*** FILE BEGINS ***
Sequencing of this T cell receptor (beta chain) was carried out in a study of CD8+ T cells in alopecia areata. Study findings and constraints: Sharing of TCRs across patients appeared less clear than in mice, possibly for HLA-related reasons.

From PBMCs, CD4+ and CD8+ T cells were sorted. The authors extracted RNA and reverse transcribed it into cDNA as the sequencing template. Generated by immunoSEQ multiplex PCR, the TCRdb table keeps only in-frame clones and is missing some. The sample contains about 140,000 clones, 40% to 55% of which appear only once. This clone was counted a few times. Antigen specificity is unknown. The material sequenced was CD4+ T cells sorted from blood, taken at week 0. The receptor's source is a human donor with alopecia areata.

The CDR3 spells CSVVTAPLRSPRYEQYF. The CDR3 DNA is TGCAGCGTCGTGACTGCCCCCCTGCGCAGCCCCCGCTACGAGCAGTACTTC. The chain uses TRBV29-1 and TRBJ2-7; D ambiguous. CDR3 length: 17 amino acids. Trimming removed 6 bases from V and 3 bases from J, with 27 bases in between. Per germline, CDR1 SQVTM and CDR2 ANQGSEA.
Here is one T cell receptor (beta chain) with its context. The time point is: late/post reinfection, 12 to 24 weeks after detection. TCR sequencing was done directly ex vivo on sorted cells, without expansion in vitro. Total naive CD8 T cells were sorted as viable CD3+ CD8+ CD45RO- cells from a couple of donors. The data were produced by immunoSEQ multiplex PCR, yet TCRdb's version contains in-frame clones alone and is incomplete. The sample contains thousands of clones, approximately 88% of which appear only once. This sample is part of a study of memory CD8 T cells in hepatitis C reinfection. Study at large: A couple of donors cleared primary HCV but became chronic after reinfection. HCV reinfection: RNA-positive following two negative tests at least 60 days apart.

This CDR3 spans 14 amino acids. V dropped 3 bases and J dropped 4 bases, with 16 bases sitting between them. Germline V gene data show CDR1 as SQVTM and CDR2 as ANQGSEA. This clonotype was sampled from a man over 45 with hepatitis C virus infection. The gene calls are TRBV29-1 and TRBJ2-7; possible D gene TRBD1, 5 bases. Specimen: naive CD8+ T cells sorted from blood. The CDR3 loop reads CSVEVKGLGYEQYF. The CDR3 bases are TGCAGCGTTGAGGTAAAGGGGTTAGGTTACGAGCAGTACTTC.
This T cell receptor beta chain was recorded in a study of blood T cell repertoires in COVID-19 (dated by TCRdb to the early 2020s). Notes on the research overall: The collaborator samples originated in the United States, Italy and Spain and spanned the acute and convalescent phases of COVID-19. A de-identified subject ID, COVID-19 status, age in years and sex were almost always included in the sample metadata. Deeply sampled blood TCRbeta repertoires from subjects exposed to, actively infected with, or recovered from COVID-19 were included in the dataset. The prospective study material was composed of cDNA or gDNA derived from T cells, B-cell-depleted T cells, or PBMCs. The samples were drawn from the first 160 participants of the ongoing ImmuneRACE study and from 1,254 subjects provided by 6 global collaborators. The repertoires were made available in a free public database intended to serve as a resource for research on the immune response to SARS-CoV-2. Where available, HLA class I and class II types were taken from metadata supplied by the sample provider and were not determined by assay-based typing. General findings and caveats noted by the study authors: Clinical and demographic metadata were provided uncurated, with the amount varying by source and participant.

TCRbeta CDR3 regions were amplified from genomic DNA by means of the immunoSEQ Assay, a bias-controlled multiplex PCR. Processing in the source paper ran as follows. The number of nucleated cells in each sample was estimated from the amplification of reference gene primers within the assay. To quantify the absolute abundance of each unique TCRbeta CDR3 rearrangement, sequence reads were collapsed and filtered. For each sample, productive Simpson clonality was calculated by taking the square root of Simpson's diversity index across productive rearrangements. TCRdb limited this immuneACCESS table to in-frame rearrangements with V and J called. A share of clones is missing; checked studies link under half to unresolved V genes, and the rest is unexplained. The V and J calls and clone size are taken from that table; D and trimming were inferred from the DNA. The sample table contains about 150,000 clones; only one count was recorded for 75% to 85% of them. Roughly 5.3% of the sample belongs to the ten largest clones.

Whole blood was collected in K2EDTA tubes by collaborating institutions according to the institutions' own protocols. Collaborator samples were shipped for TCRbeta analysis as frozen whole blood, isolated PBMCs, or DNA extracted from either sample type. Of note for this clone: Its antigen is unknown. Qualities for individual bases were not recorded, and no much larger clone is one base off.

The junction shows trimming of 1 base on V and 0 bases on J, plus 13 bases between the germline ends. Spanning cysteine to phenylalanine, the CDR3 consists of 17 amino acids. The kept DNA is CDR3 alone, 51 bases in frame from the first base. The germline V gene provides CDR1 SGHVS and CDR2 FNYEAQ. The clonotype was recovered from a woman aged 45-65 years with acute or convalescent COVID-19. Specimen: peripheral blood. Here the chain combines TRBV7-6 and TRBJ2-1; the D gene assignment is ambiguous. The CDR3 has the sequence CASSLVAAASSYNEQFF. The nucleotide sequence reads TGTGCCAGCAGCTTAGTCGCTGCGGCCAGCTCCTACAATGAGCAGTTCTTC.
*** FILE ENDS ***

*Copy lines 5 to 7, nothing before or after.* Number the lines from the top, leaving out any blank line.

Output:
This CDR3 spans 14 amino acids. V dropped 3 bases and J dropped 4 bases, with 16 bases sitting between them. Germline V gene data show CDR1 as SQVTM and CDR2 as ANQGSEA. This clonotype was sampled from a man over 45 with hepatitis C virus infection. The gene calls are TRBV29-1 and TRBJ2-7; possible D gene TRBD1, 5 bases. Specimen: naive CD8+ T cells sorted from blood. The CDR3 loop reads CSVEVKGLGYEQYF. The CDR3 bases are TGCAGCGTTGAGGTAAAGGGGTTAGGTTACGAGCAGTACTTC.
This T cell receptor beta chain was recorded in a study of blood T cell repertoires in COVID-19 (dated by TCRdb to the early 2020s). Notes on the research overall: The collaborator samples originated in the United States, Italy and Spain and spanned the acute and convalescent phases of COVID-19. A de-identified subject ID, COVID-19 status, age in years and sex were almost always included in the sample metadata. Deeply sampled blood TCRbeta repertoires from subjects exposed to, actively infected with, or recovered from COVID-19 were included in the dataset. The prospective study material was composed of cDNA or gDNA derived from T cells, B-cell-depleted T cells, or PBMCs. The samples were drawn from the first 160 participants of the ongoing ImmuneRACE study and from 1,254 subjects provided by 6 global collaborators. The repertoires were made available in a free public database intended to serve as a resource for research on the immune response to SARS-CoV-2. Where available, HLA class I and class II types were taken from metadata supplied by the sample provider and were not determined by assay-based typing. General findings and caveats noted by the study authors: Clinical and demographic metadata were provided uncurated, with the amount varying by source and participant.

TCRbeta CDR3 regions were amplified from genomic DNA by means of the immunoSEQ Assay, a bias-controlled multiplex PCR. Processing in the source paper ran as follows. The number of nucleated cells in each sample was estimated from the amplification of reference gene primers within the assay. To quantify the absolute abundance of each unique TCRbeta CDR3 rearrangement, sequence reads were collapsed and filtered. For each sample, productive Simpson clonality was calculated by taking the square root of Simpson's diversity index across productive rearrangements. TCRdb limited this immuneACCESS table to in-frame rearrangements with V and J called. A share of clones is missing; checked studies link under half to unresolved V genes, and the rest is unexplained. The V and J calls and clone size are taken from that table; D and trimming were inferred from the DNA. The sample table contains about 150,000 clones; only one count was recorded for 75% to 85% of them. Roughly 5.3% of the sample belongs to the ten largest clones.